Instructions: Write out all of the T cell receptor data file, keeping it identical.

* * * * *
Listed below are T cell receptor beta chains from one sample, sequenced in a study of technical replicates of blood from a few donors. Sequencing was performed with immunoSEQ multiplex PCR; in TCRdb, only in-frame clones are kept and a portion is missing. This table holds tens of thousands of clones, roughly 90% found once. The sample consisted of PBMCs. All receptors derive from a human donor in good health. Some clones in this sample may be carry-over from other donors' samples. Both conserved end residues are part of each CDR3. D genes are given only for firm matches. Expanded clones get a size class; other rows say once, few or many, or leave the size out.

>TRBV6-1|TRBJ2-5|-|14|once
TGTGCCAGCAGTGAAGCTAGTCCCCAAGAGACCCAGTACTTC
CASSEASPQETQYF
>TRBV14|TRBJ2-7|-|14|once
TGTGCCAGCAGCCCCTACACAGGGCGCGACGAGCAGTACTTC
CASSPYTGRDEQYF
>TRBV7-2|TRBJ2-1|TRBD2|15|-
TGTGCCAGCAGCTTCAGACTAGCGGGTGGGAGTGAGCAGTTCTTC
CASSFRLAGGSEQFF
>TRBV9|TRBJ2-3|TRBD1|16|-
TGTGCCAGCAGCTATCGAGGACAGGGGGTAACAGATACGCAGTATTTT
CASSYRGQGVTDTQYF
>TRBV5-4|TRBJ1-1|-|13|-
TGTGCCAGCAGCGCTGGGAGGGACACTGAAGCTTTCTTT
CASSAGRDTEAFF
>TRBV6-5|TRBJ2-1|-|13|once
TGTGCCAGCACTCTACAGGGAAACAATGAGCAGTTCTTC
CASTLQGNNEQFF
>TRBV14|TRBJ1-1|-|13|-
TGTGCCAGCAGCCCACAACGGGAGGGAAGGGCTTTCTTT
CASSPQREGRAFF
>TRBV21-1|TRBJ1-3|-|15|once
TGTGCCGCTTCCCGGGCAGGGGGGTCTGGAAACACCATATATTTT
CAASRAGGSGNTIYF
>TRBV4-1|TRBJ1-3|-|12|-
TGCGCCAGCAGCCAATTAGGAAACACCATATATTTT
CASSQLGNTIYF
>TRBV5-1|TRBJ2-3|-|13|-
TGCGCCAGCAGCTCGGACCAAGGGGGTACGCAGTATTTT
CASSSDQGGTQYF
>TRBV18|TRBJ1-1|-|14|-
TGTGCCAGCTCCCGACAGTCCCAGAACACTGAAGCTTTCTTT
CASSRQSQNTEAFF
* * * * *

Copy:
Listed below are T cell receptor beta chains from one sample, sequenced in a study of technical replicates of blood from a few donors. Sequencing was performed with immunoSEQ multiplex PCR; in TCRdb, only in-frame clones are kept and a portion is missing. This table holds tens of thousands of clones, roughly 90% found once. The sample consisted of PBMCs. All receptors derive from a human donor in good health. Some clones in this sample may be carry-over from other donors' samples. Both conserved end residues are part of each CDR3. D genes are given only for firm matches. Expanded clones get a size class; other rows say once, few or many, or leave the size out.

>TRBV6-1|TRBJ2-5|-|14|once
TGTGCCAGCAGTGAAGCTAGTCCCCAAGAGACCCAGTACTTC
CASSEASPQETQYF
>TRBV14|TRBJ2-7|-|14|once
TGTGCCAGCAGCCCCTACACAGGGCGCGACGAGCAGTACTTC
CASSPYTGRDEQYF
>TRBV7-2|TRBJ2-1|TRBD2|15|-
TGTGCCAGCAGCTTCAGACTAGCGGGTGGGAGTGAGCAGTTCTTC
CASSFRLAGGSEQFF
>TRBV9|TRBJ2-3|TRBD1|16|-
TGTGCCAGCAGCTATCGAGGACAGGGGGTAACAGATACGCAGTATTTT
CASSYRGQGVTDTQYF
>TRBV5-4|TRBJ1-1|-|13|-
TGTGCCAGCAGCGCTGGGAGGGACACTGAAGCTTTCTTT
CASSAGRDTEAFF
>TRBV6-5|TRBJ2-1|-|13|once
TGTGCCAGCACTCTACAGGGAAACAATGAGCAGTTCTTC
CASTLQGNNEQFF
>TRBV14|TRBJ1-1|-|13|-
TGTGCCAGCAGCCCACAACGGGAGGGAAGGGCTTTCTTT
CASSPQREGRAFF
>TRBV21-1|TRBJ1-3|-|15|once
TGTGCCGCTTCCCGGGCAGGGGGGTCTGGAAACACCATATATTTT
CAASRAGGSGNTIYF
>TRBV4-1|TRBJ1-3|-|12|-
TGCGCCAGCAGCCAATTAGGAAACACCATATATTTT
CASSQLGNTIYF
>TRBV5-1|TRBJ2-3|-|13|-
TGCGCCAGCAGCTCGGACCAAGGGGGTACGCAGTATTTT
CASSSDQGGTQYF
>TRBV18|TRBJ1-1|-|14|-
TGTGCCAGCTCCCGACAGTCCCAGAACACTGAAGCTTTCTTT
CASSRQSQNTEAFF